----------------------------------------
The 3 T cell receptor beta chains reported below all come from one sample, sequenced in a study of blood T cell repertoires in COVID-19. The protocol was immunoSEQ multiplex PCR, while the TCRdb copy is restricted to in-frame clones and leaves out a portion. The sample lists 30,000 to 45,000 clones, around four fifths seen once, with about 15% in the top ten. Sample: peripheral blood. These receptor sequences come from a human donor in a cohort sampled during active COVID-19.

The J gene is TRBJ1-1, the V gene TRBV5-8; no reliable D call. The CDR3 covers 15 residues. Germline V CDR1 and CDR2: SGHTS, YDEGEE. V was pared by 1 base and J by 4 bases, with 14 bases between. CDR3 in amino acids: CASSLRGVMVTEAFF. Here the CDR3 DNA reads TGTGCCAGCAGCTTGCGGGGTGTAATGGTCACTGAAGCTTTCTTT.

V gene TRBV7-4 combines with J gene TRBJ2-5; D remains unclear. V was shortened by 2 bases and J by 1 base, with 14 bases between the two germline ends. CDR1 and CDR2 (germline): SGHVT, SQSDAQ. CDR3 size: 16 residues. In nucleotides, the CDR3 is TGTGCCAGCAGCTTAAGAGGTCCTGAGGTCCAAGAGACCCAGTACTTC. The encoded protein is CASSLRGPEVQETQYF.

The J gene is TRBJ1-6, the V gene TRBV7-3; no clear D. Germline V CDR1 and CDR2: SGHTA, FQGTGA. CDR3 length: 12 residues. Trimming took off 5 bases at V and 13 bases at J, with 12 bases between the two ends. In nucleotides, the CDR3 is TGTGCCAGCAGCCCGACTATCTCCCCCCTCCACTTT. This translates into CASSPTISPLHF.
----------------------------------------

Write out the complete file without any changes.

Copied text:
The 3 T cell receptor beta chains reported below all come from one sample, sequenced in a study of blood T cell repertoires in COVID-19. The protocol was immunoSEQ multiplex PCR, while the TCRdb copy is restricted to in-frame clones and leaves out a portion. The sample lists 30,000 to 45,000 clones, around four fifths seen once, with about 15% in the top ten. Sample: peripheral blood. These receptor sequences come from a human donor in a cohort sampled during active COVID-19.

The J gene is TRBJ1-1, the V gene TRBV5-8; no reliable D call. The CDR3 covers 15 residues. Germline V CDR1 and CDR2: SGHTS, YDEGEE. V was pared by 1 base and J by 4 bases, with 14 bases between. CDR3 in amino acids: CASSLRGVMVTEAFF. Here the CDR3 DNA reads TGTGCCAGCAGCTTGCGGGGTGTAATGGTCACTGAAGCTTTCTTT.

V gene TRBV7-4 combines with J gene TRBJ2-5; D remains unclear. V was shortened by 2 bases and J by 1 base, with 14 bases between the two germline ends. CDR1 and CDR2 (germline): SGHVT, SQSDAQ. CDR3 size: 16 residues. In nucleotides, the CDR3 is TGTGCCAGCAGCTTAAGAGGTCCTGAGGTCCAAGAGACCCAGTACTTC. The encoded protein is CASSLRGPEVQETQYF.

The J gene is TRBJ1-6, the V gene TRBV7-3; no clear D. Germline V CDR1 and CDR2: SGHTA, FQGTGA. CDR3 length: 12 residues. Trimming took off 5 bases at V and 13 bases at J, with 12 bases between the two ends. In nucleotides, the CDR3 is TGTGCCAGCAGCCCGACTATCTCCCCCCTCCACTTT. This translates into CASSPTISPLHF.